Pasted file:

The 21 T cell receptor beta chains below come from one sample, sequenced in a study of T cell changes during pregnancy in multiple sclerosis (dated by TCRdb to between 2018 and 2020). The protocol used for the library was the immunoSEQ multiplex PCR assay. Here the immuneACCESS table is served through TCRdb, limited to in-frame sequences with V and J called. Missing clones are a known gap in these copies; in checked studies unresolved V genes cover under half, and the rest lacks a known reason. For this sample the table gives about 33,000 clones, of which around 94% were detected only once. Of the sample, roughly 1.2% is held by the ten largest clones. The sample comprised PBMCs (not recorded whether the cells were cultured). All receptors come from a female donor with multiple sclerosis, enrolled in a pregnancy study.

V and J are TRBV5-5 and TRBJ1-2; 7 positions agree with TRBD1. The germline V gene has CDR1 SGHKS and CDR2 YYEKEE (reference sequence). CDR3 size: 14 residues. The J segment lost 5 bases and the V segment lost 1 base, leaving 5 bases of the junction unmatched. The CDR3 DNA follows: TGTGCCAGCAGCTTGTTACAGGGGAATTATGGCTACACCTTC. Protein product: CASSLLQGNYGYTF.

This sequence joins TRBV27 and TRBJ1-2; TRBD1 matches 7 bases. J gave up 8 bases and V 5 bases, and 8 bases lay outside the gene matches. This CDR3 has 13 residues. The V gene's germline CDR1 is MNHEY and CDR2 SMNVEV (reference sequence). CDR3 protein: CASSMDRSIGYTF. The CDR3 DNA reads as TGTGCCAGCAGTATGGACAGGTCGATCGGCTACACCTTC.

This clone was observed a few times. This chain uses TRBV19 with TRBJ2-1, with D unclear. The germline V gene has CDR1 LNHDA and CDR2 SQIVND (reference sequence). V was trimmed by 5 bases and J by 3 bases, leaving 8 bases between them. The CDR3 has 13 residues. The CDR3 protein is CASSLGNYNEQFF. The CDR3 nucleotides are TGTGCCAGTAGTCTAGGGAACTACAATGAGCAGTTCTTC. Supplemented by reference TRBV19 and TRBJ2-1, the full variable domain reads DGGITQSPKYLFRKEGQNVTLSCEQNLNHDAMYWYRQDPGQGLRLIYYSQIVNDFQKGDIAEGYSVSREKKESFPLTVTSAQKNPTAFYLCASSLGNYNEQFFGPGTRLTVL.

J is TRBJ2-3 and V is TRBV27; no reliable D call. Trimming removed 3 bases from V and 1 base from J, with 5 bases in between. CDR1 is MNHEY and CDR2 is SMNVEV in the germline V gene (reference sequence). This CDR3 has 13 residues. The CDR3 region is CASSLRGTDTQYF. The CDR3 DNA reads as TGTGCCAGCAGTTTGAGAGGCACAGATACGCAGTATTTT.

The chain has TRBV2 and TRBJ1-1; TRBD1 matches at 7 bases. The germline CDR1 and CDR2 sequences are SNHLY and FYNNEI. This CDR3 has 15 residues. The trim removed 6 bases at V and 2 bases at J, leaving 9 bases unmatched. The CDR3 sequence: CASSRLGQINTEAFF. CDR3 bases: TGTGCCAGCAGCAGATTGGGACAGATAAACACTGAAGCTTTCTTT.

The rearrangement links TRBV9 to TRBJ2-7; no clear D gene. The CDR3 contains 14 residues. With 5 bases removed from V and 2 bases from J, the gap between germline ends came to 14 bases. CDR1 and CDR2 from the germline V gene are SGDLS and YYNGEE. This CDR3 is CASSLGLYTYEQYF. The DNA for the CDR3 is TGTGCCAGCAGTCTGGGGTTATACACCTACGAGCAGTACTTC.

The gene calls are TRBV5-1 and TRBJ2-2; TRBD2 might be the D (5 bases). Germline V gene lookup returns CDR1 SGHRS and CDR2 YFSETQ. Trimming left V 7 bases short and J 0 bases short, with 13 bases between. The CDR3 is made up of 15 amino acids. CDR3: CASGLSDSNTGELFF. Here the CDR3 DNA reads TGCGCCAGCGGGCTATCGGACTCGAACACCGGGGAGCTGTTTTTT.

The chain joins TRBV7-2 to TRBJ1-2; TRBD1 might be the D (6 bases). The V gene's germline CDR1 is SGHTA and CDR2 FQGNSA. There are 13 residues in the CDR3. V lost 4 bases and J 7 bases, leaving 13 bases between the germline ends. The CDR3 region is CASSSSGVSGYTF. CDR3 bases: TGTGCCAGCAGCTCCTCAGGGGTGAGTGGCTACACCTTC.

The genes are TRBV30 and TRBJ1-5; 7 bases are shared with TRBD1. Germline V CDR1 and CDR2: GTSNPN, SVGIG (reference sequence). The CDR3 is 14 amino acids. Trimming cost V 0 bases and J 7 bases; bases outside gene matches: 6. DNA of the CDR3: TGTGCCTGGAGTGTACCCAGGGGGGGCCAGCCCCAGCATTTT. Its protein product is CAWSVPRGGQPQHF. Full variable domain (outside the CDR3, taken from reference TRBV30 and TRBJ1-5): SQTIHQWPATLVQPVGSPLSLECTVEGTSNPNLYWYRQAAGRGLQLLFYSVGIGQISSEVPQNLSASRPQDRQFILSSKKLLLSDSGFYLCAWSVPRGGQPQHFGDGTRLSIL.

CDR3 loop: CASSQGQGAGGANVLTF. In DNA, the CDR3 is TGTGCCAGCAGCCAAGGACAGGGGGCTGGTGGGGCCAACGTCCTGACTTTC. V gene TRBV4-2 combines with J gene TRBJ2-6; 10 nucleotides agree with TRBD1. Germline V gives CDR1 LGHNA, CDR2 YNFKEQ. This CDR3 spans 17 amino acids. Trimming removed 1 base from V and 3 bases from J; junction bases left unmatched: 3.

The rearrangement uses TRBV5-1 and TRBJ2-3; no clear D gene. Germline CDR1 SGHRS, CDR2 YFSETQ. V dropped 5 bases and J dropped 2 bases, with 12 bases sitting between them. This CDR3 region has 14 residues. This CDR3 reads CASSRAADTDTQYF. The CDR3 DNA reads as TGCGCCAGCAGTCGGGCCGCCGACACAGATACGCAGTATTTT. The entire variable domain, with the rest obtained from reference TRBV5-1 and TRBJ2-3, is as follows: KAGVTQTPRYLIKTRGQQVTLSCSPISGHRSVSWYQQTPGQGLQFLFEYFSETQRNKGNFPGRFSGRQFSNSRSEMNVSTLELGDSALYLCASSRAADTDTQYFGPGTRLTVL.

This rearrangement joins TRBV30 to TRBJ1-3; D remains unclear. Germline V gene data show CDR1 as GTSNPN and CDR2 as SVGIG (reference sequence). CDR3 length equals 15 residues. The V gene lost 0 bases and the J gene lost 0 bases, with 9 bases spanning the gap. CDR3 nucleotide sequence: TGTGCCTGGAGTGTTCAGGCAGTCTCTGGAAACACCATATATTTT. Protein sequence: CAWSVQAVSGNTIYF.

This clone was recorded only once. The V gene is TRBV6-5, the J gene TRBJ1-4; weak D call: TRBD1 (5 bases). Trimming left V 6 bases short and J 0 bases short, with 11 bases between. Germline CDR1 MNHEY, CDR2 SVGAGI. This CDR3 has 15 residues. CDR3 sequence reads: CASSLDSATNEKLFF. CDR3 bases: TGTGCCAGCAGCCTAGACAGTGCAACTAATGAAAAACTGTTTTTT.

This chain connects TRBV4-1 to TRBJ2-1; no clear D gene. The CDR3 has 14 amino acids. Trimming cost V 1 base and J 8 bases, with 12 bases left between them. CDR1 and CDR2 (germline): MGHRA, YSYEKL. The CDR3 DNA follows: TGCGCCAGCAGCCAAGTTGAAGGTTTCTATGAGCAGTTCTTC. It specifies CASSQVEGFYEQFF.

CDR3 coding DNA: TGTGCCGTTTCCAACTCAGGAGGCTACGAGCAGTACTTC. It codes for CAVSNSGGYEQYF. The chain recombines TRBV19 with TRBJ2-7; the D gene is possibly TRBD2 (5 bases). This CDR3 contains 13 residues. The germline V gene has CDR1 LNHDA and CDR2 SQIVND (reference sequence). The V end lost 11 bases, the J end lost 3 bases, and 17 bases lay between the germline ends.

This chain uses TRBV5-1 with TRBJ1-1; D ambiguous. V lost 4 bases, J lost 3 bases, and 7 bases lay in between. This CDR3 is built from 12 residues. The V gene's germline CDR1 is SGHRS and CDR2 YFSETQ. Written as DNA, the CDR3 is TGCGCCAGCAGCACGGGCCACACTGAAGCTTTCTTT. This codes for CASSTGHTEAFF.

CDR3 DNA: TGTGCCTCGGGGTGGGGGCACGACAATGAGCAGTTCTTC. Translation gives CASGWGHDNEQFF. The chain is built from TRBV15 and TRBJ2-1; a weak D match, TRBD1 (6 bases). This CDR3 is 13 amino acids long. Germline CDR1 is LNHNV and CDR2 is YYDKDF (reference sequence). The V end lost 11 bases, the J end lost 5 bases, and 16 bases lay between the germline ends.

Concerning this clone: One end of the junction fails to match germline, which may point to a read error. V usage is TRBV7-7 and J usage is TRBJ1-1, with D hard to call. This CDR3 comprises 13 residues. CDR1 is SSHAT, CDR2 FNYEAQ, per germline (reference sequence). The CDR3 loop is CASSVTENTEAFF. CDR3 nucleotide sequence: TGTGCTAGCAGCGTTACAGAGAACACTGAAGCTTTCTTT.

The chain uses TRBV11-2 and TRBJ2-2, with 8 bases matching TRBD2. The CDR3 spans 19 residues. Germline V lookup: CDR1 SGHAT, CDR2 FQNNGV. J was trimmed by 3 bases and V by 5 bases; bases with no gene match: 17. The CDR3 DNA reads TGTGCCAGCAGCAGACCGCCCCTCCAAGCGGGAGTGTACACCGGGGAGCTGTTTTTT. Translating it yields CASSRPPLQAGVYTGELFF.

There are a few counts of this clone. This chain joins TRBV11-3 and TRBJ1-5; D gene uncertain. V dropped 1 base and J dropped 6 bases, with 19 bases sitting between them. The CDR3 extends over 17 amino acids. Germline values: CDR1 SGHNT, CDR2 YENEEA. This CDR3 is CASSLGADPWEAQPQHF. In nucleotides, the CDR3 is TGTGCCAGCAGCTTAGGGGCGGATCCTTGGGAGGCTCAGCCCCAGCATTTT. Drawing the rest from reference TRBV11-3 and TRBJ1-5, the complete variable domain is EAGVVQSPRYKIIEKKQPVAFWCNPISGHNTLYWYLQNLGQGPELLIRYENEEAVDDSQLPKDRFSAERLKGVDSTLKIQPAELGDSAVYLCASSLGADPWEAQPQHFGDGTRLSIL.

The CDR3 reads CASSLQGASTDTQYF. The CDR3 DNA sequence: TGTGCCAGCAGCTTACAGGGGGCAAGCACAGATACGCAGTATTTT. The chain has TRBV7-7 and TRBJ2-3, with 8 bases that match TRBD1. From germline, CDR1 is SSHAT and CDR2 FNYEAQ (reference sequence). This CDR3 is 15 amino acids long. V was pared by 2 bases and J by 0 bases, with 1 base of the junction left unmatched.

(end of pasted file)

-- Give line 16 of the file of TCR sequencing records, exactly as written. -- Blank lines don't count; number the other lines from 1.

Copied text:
CDR3 coding DNA: TGTGCCGTTTCCAACTCAGGAGGCTACGAGCAGTACTTC. It codes for CAVSNSGGYEQYF. The chain recombines TRBV19 with TRBJ2-7; the D gene is possibly TRBD2 (5 bases). This CDR3 contains 13 residues. The germline V gene has CDR1 LNHDA and CDR2 SQIVND (reference sequence). The V end lost 11 bases, the J end lost 3 bases, and 17 bases lay between the germline ends.